Fish Have No Feet – Jón Kalman Stefánsson

(Tr. Philip Roughton)

“Music can dispel the darkness, rip us out of melancholy, anxiety, negativity, and swing us over to joy, exuberance at being alive, at existing here and now; without it, the human heart would be a lifeless planet.”

I’m not sure I fully understood this one. I really wanted to adore it and carry it with me on dark days but I didn’t connect quite as much as I’d hoped too. It started out brilliantly I must say, and if you take a look at my copy you would wonder why I’ve underlined so many passages if I didn’t adore it.

Fish Have No Feet and you don’t need any either in this novel. Stefánsson’s lyrical prose sweeps you along, no navigation needed, but let me tell you now that if bleak poetry isn’t your slice of pie this novel will drown you and drown you good. Fish Have No Feet is reflective, nostalgic, depressive; filled with rhetorical questions and existentialist musings.

“I’m not so sure we seriously try to understand other people – do we really give it our full attention? Don’t we actually do the opposite, and constantly try, all our lives, to make others see the world as we see it? Isn’t that our great misfortune?

I can definitely see why this one has been nominated for the Man Booker International and good pickings, for it has everything I love. Iceland, bleak weather, bleak landscapes, bleak meandering questions about what it is to be alive, lyrical prose, and did I mention it’s a bleak novel? It’s translation is definitely beautiful and muted and I can only imagine how stunning it is in its original language, but in spite of all this, something still doesn’t sit right with me. A definite A++ for Stefánsson’s writing and use of the passive narrator (which is done so well – and I also enjoyed the footnotes) but I can’t help but think that this has all been done before.

“Can happiness be luck, a lottery win, or does it come, on the contrary, only to those who have worked for it, with their diligence and way of looking at things? Life, writes Margrét in her diary, is nothing but a senseless beast if happiness is just luck.”

Basically, in the end Margrét was all I was reading it for. The passages of her story were my favourite and even though I still adore Iceland (as I write this I’m listening to sigur rós and wishing our rain would turn to snow) there was just too much penis for my liking. Now, not to sound like a raging feminist, but I’m sure the penis thing has been done before. And that’s great it still continues as I’m sure there are many men who still read books and will have enjoyed this novel. But, like I said, it’s been done before. Imagine if this was filled vagina imagery. Would it have the same reception?

“It’s raining and ten years have passed. You blink and you’re older, the darkness of death hangs over the mountains. Time passes so swiftly, yet sometimes so slowly that we nearly suffocate.”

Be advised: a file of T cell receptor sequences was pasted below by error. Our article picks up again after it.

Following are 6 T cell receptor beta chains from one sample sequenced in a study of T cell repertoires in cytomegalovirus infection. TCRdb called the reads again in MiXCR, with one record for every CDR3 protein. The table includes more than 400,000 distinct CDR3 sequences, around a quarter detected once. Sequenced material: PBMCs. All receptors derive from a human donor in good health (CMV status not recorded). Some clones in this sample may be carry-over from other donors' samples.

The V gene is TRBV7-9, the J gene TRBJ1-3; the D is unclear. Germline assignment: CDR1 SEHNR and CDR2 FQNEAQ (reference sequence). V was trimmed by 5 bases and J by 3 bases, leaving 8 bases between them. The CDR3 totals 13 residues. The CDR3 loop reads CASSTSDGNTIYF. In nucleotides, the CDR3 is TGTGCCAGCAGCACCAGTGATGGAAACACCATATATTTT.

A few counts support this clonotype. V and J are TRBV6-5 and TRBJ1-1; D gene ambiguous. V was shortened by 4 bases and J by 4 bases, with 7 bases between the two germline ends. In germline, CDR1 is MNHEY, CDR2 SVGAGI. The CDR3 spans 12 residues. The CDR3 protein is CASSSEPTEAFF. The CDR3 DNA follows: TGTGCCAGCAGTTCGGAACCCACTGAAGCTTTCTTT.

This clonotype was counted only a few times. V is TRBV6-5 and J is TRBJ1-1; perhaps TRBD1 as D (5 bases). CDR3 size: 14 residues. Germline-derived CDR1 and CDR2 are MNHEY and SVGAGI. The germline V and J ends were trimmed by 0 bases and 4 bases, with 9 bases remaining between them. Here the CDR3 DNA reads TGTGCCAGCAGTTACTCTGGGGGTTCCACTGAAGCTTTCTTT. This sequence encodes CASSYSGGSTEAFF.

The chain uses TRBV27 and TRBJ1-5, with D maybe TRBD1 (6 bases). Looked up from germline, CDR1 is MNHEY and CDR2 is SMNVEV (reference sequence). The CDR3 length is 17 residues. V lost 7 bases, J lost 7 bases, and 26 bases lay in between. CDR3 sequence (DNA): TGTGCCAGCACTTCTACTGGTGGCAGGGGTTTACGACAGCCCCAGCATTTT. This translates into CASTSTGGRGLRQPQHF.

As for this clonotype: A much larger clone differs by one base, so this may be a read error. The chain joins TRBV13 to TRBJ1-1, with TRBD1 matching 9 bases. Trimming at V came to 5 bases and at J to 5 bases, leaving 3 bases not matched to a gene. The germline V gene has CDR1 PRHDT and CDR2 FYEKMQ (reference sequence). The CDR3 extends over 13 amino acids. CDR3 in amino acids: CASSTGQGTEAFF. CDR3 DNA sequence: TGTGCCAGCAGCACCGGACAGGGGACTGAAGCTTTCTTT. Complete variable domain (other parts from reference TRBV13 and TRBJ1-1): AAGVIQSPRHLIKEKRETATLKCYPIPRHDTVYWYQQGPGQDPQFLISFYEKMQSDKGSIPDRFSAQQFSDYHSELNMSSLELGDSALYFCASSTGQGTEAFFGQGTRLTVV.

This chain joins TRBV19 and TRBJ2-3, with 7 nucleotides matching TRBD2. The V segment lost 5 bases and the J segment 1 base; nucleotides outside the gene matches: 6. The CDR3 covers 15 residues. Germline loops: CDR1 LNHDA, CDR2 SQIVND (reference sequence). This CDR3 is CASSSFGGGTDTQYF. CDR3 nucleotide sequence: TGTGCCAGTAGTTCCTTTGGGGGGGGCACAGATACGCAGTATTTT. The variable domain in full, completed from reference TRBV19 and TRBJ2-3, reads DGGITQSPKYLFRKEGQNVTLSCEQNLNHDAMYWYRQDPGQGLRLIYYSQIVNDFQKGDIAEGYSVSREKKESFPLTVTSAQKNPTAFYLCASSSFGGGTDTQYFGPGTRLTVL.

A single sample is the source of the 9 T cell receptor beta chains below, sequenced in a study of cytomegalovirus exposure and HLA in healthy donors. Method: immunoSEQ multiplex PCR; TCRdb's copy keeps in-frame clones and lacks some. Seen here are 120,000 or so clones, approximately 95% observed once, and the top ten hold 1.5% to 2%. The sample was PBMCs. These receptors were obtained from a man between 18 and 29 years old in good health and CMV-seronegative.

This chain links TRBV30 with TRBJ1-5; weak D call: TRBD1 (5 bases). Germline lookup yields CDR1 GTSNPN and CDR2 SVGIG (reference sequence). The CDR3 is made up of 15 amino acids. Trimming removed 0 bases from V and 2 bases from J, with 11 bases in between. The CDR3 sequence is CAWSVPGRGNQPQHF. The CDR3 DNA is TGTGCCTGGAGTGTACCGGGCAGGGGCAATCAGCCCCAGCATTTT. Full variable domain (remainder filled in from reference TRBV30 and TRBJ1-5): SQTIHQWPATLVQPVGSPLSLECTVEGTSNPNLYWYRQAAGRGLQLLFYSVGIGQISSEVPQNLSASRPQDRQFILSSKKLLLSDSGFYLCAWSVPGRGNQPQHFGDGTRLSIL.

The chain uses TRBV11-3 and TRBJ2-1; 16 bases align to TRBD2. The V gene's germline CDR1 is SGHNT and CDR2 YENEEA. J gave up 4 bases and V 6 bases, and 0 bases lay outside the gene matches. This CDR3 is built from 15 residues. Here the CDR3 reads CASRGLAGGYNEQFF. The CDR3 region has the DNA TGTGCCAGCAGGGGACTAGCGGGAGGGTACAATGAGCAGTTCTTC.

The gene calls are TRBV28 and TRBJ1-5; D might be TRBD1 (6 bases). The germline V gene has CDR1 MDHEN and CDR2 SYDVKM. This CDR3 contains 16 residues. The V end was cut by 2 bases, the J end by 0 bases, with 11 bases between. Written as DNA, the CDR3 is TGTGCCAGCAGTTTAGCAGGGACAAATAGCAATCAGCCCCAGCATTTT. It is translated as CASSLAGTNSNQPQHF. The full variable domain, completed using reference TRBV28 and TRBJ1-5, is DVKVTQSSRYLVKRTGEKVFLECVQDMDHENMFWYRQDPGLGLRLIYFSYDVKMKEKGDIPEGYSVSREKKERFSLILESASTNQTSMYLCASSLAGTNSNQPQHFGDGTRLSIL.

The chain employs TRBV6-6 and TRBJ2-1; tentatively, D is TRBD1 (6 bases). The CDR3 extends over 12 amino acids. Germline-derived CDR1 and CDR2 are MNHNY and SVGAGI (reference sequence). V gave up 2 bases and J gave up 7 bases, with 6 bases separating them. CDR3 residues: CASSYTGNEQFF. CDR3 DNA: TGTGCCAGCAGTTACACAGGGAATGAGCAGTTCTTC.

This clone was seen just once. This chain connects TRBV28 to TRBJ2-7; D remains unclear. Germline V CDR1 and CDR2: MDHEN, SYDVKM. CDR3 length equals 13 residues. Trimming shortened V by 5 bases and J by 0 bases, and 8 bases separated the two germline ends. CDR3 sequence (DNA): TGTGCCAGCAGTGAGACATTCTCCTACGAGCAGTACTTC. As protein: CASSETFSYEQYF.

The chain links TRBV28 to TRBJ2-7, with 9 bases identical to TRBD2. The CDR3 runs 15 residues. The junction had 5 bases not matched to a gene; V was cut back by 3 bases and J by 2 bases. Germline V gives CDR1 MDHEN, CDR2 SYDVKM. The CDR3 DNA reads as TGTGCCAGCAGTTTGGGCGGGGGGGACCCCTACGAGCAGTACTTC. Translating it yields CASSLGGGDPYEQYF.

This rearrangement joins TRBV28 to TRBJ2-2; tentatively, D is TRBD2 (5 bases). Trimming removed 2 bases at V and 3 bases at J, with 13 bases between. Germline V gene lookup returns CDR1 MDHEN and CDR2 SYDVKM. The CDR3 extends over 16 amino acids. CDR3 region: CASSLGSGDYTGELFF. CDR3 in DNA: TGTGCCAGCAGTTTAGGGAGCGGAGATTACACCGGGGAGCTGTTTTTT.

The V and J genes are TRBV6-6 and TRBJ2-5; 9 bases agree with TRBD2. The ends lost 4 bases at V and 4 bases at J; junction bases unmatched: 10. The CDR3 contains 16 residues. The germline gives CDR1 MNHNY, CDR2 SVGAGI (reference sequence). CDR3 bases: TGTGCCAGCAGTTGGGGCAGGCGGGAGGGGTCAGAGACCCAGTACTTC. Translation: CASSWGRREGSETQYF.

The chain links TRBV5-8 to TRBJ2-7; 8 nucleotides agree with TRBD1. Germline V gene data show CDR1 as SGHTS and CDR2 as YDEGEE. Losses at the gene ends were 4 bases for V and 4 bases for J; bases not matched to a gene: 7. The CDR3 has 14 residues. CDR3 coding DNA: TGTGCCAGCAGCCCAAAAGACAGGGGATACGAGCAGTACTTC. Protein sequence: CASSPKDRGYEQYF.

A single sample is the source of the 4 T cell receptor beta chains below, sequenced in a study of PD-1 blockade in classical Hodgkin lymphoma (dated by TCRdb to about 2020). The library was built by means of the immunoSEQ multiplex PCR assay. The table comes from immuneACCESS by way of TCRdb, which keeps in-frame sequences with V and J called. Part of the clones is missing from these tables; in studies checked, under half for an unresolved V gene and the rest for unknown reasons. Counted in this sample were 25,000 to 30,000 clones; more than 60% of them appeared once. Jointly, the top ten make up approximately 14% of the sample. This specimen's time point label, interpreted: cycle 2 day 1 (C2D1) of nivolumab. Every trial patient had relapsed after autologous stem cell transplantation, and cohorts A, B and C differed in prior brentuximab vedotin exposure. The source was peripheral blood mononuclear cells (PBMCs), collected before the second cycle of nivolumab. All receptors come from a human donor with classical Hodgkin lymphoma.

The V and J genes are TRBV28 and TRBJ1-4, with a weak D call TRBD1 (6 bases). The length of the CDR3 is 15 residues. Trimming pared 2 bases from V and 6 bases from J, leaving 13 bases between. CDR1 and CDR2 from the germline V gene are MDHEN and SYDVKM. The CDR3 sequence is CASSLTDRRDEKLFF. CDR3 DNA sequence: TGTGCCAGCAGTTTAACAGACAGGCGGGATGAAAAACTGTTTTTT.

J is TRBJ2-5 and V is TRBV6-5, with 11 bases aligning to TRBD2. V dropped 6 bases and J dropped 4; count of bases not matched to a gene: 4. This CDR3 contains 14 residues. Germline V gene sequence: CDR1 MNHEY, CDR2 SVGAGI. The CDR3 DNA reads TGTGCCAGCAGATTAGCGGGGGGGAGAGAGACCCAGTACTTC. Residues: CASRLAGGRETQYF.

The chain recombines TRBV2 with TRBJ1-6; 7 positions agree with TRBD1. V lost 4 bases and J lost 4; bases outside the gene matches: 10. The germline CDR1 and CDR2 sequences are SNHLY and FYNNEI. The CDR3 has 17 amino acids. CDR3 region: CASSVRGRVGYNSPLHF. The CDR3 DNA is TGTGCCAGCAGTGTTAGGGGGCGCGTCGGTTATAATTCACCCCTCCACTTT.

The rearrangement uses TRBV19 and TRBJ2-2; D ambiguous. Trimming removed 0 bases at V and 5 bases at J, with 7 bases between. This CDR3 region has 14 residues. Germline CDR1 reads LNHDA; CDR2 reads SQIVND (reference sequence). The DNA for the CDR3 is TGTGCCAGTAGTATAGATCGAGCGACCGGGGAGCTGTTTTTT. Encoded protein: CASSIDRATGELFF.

Fish Have No Feet is a great book and I don’t doubt it’s literary success of which it deserves but in the end I got annoyed with the philosophical meanderings of the penis while the women filled themselves with drink or attempted suicide on account of their “excessive imaginations.”  2.5 stars – which would’ve been one if it wasn’t set in my dream country.

Swallowing Mercury – Wioletta Greg

(Tr. Eliza Marciniak)

“Between sleep and waking, he seemed to have the impression that pine needles had grown out of this thighs and that brambles had sprung up inside his boots.”

My second MBI 17 read and this one ticked a lot of my boxes. I’ve seen a lot of ‘meh’ reviews, people saying they were mislead by the book’s blurb, but quite frankly I think the blurb tells exactly what Wioletta’s debut is (the book’s blurb is basically a mini series of images – much like the  novella itself).  If you don’t like vignettes don’t even bother with this one. If you have no interest in Eastern Europe, Soviet history or rich textured poetic language – again I say walk away. Me, however, I love ALL of these things. Vignettes are a lifeline to me, a way of understanding the extraordinary in the ordinary, my preferred method of mindfulness. Poetry is in my blood and having met the love of my life who is a Russian – I can honestly say that I will devour anything set in 1980s Eastern Europe.

“My grandmother added cream to the sour rye and potato soup and opened the window a crack. The sooty net curtains billowed out like fish swim bladders.”

Wioletta’s coming-of-age novella reads like folklore, rich with images and laced with religious imagery. Normally I’m not a fan of religious matter, however Wioletta keeps it quaint and delicate, it serving only to enhance her Polish tapestry. Her language is exquisite and I found myself rereading so many sentences for their sheer beauty and originality. One of my favourites being: “The asphalt glistened like the skin of an aubergine.”

Our main character is Wiola and we follow her as she narrates her life through a series of vignettes, events in her town, and experiences she and her family go through. Her father is a deserter, a taxidermist, a terrible gambler. Her mother is devout and superstitious – believing that killing spiders brings on storms. Wiola collects matchbox labels, likes to paint and befriends a local harlot.

“In the water, the slender misproportioned body with small crimson nipples looked like a beetle with an elongated abdomen which I used to see sometimes by the edge of the pond but whose name I couldn’t remember.”

Wiola’s experience, despite it’s initial exoticness to the Western reader, is wholly universal. We begin through the eyes of a child, hiding under a table looking out at the world with ears covered as raspberry juice drips from above. As Wiola grows, so do we. We rebel, lust and are lusted after, we are dealt grief and loss.

Swallowing Mercury is rich and cozy with a warmth emanating from the pages. It is the familiar in the unfamiliar and even though it may begin a little rough in texture, it rubs off on you, smooth and comforting as a hug from a loved one. Four stars from me and now I am keenly on the lookout for some of Wioletta’s poetry ~

“That evening, we sat in the glow of the stove like prehistoric insects frozen in amber: my father submerged in his new world of muffled sounds, and me stupefied by Milocardin and irregular forms of German verbs. The air shimmered over the stovepipe. Sparks shot out of the ash pan and vanished on the marbled lino like meteors falling into a dark, dense ocean.”